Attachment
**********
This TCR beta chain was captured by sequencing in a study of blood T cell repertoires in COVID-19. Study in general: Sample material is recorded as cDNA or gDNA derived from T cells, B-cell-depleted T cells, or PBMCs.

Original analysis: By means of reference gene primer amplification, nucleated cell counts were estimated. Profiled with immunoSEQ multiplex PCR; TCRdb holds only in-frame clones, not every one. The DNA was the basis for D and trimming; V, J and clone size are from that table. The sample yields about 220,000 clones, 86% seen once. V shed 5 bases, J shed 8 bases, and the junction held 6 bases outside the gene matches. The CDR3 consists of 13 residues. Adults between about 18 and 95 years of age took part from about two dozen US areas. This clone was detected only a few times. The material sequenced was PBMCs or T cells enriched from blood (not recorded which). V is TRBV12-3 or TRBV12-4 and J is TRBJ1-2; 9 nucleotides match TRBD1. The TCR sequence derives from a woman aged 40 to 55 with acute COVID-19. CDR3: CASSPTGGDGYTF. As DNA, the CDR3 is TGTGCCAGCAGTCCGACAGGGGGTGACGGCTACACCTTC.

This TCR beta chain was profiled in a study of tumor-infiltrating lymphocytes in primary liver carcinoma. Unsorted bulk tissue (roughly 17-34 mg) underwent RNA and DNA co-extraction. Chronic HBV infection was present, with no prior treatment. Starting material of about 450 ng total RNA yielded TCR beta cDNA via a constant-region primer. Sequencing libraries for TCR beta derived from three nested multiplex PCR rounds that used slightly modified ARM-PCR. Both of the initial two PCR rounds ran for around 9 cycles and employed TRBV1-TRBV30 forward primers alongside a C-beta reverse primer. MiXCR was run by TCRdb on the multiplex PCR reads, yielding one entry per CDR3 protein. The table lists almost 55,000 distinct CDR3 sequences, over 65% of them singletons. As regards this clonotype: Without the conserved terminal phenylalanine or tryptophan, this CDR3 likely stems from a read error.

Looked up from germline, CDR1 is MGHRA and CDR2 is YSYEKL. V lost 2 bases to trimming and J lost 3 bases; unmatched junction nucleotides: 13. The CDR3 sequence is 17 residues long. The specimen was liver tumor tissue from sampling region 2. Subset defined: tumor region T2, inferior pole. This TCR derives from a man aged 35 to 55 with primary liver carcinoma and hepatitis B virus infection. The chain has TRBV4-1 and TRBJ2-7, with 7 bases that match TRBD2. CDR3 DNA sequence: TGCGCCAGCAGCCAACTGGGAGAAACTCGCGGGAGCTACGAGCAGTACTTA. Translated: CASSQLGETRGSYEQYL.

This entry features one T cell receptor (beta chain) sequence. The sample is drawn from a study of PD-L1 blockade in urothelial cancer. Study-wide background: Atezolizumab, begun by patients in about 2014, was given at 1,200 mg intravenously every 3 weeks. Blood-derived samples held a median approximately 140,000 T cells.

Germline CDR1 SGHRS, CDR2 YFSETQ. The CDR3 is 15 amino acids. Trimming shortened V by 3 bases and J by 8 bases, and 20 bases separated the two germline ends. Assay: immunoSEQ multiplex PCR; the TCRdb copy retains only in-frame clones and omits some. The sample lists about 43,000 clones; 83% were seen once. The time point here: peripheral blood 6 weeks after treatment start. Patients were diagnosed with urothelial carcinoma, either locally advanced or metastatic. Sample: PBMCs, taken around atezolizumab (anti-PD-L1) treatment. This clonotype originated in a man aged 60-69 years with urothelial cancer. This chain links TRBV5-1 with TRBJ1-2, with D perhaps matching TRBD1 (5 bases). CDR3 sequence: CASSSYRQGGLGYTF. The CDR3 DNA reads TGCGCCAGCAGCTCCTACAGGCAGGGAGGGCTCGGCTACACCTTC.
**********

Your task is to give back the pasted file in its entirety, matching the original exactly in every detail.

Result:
This TCR beta chain was captured by sequencing in a study of blood T cell repertoires in COVID-19. Study in general: Sample material is recorded as cDNA or gDNA derived from T cells, B-cell-depleted T cells, or PBMCs.

Original analysis: By means of reference gene primer amplification, nucleated cell counts were estimated. Profiled with immunoSEQ multiplex PCR; TCRdb holds only in-frame clones, not every one. The DNA was the basis for D and trimming; V, J and clone size are from that table. The sample yields about 220,000 clones, 86% seen once. V shed 5 bases, J shed 8 bases, and the junction held 6 bases outside the gene matches. The CDR3 consists of 13 residues. Adults between about 18 and 95 years of age took part from about two dozen US areas. This clone was detected only a few times. The material sequenced was PBMCs or T cells enriched from blood (not recorded which). V is TRBV12-3 or TRBV12-4 and J is TRBJ1-2; 9 nucleotides match TRBD1. The TCR sequence derives from a woman aged 40 to 55 with acute COVID-19. CDR3: CASSPTGGDGYTF. As DNA, the CDR3 is TGTGCCAGCAGTCCGACAGGGGGTGACGGCTACACCTTC.

This TCR beta chain was profiled in a study of tumor-infiltrating lymphocytes in primary liver carcinoma. Unsorted bulk tissue (roughly 17-34 mg) underwent RNA and DNA co-extraction. Chronic HBV infection was present, with no prior treatment. Starting material of about 450 ng total RNA yielded TCR beta cDNA via a constant-region primer. Sequencing libraries for TCR beta derived from three nested multiplex PCR rounds that used slightly modified ARM-PCR. Both of the initial two PCR rounds ran for around 9 cycles and employed TRBV1-TRBV30 forward primers alongside a C-beta reverse primer. MiXCR was run by TCRdb on the multiplex PCR reads, yielding one entry per CDR3 protein. The table lists almost 55,000 distinct CDR3 sequences, over 65% of them singletons. As regards this clonotype: Without the conserved terminal phenylalanine or tryptophan, this CDR3 likely stems from a read error.

Looked up from germline, CDR1 is MGHRA and CDR2 is YSYEKL. V lost 2 bases to trimming and J lost 3 bases; unmatched junction nucleotides: 13. The CDR3 sequence is 17 residues long. The specimen was liver tumor tissue from sampling region 2. Subset defined: tumor region T2, inferior pole. This TCR derives from a man aged 35 to 55 with primary liver carcinoma and hepatitis B virus infection. The chain has TRBV4-1 and TRBJ2-7, with 7 bases that match TRBD2. CDR3 DNA sequence: TGCGCCAGCAGCCAACTGGGAGAAACTCGCGGGAGCTACGAGCAGTACTTA. Translated: CASSQLGETRGSYEQYL.

This entry features one T cell receptor (beta chain) sequence. The sample is drawn from a study of PD-L1 blockade in urothelial cancer. Study-wide background: Atezolizumab, begun by patients in about 2014, was given at 1,200 mg intravenously every 3 weeks. Blood-derived samples held a median approximately 140,000 T cells.

Germline CDR1 SGHRS, CDR2 YFSETQ. The CDR3 is 15 amino acids. Trimming shortened V by 3 bases and J by 8 bases, and 20 bases separated the two germline ends. Assay: immunoSEQ multiplex PCR; the TCRdb copy retains only in-frame clones and omits some. The sample lists about 43,000 clones; 83% were seen once. The time point here: peripheral blood 6 weeks after treatment start. Patients were diagnosed with urothelial carcinoma, either locally advanced or metastatic. Sample: PBMCs, taken around atezolizumab (anti-PD-L1) treatment. This clonotype originated in a man aged 60-69 years with urothelial cancer. This chain links TRBV5-1 with TRBJ1-2, with D perhaps matching TRBD1 (5 bases). CDR3 sequence: CASSSYRQGGLGYTF. The CDR3 DNA reads TGCGCCAGCAGCTCCTACAGGCAGGGAGGGCTCGGCTACACCTTC.